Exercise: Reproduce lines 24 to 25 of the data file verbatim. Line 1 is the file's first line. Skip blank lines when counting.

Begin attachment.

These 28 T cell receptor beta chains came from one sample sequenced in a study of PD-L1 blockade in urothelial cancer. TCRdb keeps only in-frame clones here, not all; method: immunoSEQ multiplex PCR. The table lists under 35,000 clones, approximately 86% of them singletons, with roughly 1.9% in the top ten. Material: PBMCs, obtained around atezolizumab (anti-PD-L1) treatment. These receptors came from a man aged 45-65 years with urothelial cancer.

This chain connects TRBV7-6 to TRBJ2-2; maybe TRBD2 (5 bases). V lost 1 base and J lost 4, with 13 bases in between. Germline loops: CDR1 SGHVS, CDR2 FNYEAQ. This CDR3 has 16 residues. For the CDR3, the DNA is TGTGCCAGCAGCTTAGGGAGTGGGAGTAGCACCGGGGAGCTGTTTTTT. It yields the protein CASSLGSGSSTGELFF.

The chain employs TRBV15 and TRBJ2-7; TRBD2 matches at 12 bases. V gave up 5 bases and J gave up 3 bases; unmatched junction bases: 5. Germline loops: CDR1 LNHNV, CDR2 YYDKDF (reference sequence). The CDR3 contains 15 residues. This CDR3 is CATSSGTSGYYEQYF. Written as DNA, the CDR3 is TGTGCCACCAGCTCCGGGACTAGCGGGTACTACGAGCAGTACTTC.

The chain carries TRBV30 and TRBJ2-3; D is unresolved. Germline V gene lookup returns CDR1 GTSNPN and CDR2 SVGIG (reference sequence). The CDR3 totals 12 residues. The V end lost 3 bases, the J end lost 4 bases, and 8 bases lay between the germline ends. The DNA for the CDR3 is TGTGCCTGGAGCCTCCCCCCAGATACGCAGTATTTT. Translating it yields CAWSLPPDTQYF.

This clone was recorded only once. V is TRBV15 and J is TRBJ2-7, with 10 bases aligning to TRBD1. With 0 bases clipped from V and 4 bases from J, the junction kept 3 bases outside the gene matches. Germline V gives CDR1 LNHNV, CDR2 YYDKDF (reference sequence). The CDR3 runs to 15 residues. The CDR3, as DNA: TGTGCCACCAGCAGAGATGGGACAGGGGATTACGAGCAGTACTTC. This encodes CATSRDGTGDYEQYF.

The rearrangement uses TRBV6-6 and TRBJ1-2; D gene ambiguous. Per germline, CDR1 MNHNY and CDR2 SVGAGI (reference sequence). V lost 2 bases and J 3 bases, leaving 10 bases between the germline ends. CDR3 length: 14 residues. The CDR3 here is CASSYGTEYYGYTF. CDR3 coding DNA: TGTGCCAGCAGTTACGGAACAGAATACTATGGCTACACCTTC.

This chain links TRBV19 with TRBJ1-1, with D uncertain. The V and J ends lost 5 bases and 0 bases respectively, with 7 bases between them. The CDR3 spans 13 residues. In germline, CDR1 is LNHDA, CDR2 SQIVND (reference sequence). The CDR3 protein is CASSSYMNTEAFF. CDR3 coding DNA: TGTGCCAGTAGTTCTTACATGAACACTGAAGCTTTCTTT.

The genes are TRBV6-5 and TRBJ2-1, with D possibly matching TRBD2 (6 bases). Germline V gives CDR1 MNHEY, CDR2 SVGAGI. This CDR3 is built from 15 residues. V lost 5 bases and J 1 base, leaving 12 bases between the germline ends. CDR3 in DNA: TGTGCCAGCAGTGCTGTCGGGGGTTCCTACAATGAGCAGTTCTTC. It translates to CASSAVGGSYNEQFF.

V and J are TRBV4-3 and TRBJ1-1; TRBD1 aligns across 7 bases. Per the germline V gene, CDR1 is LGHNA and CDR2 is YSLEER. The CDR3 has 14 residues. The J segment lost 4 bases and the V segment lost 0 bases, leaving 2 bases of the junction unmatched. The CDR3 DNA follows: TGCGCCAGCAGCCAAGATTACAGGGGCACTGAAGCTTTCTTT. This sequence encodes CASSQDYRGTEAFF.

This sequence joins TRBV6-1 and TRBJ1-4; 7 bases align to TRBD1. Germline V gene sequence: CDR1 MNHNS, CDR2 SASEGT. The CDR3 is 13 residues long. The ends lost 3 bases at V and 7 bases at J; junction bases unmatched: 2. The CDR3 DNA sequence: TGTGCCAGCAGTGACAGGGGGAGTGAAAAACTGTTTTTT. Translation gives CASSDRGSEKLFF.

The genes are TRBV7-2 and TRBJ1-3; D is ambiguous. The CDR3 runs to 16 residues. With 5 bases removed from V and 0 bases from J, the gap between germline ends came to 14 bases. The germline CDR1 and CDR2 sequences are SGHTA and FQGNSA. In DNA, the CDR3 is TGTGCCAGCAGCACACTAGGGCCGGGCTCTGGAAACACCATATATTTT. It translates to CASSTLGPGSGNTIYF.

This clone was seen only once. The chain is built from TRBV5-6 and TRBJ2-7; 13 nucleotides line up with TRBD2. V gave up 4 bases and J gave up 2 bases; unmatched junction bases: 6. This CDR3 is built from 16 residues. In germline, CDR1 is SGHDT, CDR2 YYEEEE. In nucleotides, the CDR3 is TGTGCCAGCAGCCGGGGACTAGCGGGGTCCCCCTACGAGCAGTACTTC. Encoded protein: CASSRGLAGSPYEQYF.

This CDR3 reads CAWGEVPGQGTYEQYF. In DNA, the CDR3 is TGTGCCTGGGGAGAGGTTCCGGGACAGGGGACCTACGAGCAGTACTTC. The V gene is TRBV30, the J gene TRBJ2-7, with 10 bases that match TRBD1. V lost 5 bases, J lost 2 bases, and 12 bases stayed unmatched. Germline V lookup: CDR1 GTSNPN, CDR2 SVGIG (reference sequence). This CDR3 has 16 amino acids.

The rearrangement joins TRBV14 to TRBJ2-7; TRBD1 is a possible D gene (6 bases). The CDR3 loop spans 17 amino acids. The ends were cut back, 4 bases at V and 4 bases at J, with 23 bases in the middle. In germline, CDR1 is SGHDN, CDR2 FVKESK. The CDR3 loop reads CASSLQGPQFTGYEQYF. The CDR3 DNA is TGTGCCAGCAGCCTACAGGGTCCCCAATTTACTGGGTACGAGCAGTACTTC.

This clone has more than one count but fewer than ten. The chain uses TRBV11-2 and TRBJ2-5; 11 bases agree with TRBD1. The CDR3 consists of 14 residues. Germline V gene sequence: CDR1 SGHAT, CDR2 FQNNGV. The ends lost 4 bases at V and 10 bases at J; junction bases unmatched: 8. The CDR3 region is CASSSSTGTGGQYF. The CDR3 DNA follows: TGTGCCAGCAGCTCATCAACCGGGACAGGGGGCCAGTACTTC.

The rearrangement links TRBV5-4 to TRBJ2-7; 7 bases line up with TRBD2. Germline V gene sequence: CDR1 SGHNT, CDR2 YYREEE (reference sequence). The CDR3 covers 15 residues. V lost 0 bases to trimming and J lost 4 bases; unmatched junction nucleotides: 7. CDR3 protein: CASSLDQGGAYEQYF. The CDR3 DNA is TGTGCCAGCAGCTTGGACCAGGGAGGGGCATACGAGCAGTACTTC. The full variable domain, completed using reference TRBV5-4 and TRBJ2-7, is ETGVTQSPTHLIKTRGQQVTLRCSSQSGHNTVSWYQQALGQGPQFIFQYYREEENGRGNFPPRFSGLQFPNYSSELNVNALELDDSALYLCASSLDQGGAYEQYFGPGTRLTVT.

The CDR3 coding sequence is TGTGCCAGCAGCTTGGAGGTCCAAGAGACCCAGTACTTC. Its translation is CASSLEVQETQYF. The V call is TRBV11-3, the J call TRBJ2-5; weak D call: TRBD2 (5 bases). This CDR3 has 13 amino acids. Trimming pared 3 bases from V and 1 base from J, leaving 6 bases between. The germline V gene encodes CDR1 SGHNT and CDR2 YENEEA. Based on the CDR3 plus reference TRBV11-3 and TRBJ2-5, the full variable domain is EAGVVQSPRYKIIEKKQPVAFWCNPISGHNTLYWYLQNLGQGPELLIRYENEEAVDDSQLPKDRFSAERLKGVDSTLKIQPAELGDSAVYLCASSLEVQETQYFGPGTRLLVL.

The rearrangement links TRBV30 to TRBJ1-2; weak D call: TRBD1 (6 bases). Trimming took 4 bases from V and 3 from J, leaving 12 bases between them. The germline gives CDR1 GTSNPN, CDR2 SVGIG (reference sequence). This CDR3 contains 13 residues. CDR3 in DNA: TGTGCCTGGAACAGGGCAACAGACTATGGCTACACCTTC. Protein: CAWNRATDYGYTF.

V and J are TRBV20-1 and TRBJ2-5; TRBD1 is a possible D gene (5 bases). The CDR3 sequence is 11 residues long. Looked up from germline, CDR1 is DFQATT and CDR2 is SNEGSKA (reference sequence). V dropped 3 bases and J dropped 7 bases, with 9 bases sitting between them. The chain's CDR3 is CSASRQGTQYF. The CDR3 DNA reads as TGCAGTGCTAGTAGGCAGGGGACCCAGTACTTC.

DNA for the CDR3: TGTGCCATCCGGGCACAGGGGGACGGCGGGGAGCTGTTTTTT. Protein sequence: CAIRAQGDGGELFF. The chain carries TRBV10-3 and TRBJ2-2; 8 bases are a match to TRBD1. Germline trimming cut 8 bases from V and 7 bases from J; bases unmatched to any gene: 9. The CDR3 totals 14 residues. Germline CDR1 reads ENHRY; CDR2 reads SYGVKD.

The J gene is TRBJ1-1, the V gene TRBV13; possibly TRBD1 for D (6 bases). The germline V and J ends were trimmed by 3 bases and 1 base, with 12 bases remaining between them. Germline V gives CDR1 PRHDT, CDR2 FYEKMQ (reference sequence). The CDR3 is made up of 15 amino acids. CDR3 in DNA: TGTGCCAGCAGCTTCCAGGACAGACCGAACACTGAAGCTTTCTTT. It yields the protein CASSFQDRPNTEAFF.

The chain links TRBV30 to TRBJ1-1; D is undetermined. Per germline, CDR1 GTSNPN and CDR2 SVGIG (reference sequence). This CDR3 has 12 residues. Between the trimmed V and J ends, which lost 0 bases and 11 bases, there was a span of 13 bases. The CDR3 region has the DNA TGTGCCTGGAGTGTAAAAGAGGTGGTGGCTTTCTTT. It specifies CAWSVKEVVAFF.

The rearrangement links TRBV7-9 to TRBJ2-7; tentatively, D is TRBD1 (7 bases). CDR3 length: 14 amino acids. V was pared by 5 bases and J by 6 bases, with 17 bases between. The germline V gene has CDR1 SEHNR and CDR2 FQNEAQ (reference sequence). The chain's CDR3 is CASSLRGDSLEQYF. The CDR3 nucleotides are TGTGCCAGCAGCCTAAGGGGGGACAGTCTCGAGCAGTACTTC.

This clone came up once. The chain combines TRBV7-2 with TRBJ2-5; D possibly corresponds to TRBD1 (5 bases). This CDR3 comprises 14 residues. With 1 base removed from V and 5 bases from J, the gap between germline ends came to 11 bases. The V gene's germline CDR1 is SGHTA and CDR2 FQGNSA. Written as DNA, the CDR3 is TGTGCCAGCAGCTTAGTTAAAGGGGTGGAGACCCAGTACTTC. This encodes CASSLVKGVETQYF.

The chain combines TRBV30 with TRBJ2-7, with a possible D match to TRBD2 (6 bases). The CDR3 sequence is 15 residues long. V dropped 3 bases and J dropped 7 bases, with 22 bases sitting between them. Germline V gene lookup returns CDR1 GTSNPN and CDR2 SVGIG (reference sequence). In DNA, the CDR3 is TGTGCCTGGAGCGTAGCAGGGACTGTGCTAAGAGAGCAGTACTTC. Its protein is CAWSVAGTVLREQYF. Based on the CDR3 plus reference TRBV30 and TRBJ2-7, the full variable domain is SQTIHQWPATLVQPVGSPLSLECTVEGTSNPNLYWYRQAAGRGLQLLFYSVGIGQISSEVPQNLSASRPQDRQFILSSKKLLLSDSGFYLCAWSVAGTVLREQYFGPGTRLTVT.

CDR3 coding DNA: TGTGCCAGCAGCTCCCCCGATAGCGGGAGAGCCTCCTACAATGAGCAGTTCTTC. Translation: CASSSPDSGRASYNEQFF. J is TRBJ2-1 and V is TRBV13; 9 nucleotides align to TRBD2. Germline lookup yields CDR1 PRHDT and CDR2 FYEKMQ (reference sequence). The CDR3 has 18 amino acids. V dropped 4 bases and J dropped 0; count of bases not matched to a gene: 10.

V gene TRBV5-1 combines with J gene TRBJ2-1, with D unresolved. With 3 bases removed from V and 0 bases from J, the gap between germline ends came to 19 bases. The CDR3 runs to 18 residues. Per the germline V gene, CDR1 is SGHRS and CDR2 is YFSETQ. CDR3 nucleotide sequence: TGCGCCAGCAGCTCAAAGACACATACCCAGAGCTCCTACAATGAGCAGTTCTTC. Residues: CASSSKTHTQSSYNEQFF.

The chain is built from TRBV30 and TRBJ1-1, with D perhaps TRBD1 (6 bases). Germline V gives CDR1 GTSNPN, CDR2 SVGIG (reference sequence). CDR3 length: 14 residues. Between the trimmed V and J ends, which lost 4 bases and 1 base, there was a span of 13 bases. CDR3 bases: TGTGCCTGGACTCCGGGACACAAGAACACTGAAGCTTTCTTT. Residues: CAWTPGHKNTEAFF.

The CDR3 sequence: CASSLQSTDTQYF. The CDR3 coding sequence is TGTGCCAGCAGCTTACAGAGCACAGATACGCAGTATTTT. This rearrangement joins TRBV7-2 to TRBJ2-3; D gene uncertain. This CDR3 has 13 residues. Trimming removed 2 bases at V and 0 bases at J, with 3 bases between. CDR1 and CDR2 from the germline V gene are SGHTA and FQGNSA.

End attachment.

This clone came up once. The chain combines TRBV7-2 with TRBJ2-5; D possibly corresponds to TRBD1 (5 bases). This CDR3 comprises 14 residues. With 1 base removed from V and 5 bases from J, the gap between germline ends came to 11 bases. The V gene's germline CDR1 is SGHTA and CDR2 FQGNSA. Written as DNA, the CDR3 is TGTGCCAGCAGCTTAGTTAAAGGGGTGGAGACCCAGTACTTC. This encodes CASSLVKGVETQYF.

The chain combines TRBV30 with TRBJ2-7, with a possible D match to TRBD2 (6 bases). The CDR3 sequence is 15 residues long. V dropped 3 bases and J dropped 7 bases, with 22 bases sitting between them. Germline V gene lookup returns CDR1 GTSNPN and CDR2 SVGIG (reference sequence). In DNA, the CDR3 is TGTGCCTGGAGCGTAGCAGGGACTGTGCTAAGAGAGCAGTACTTC. Its protein is CAWSVAGTVLREQYF. Based on the CDR3 plus reference TRBV30 and TRBJ2-7, the full variable domain is SQTIHQWPATLVQPVGSPLSLECTVEGTSNPNLYWYRQAAGRGLQLLFYSVGIGQISSEVPQNLSASRPQDRQFILSSKKLLLSDSGFYLCAWSVAGTVLREQYFGPGTRLTVT.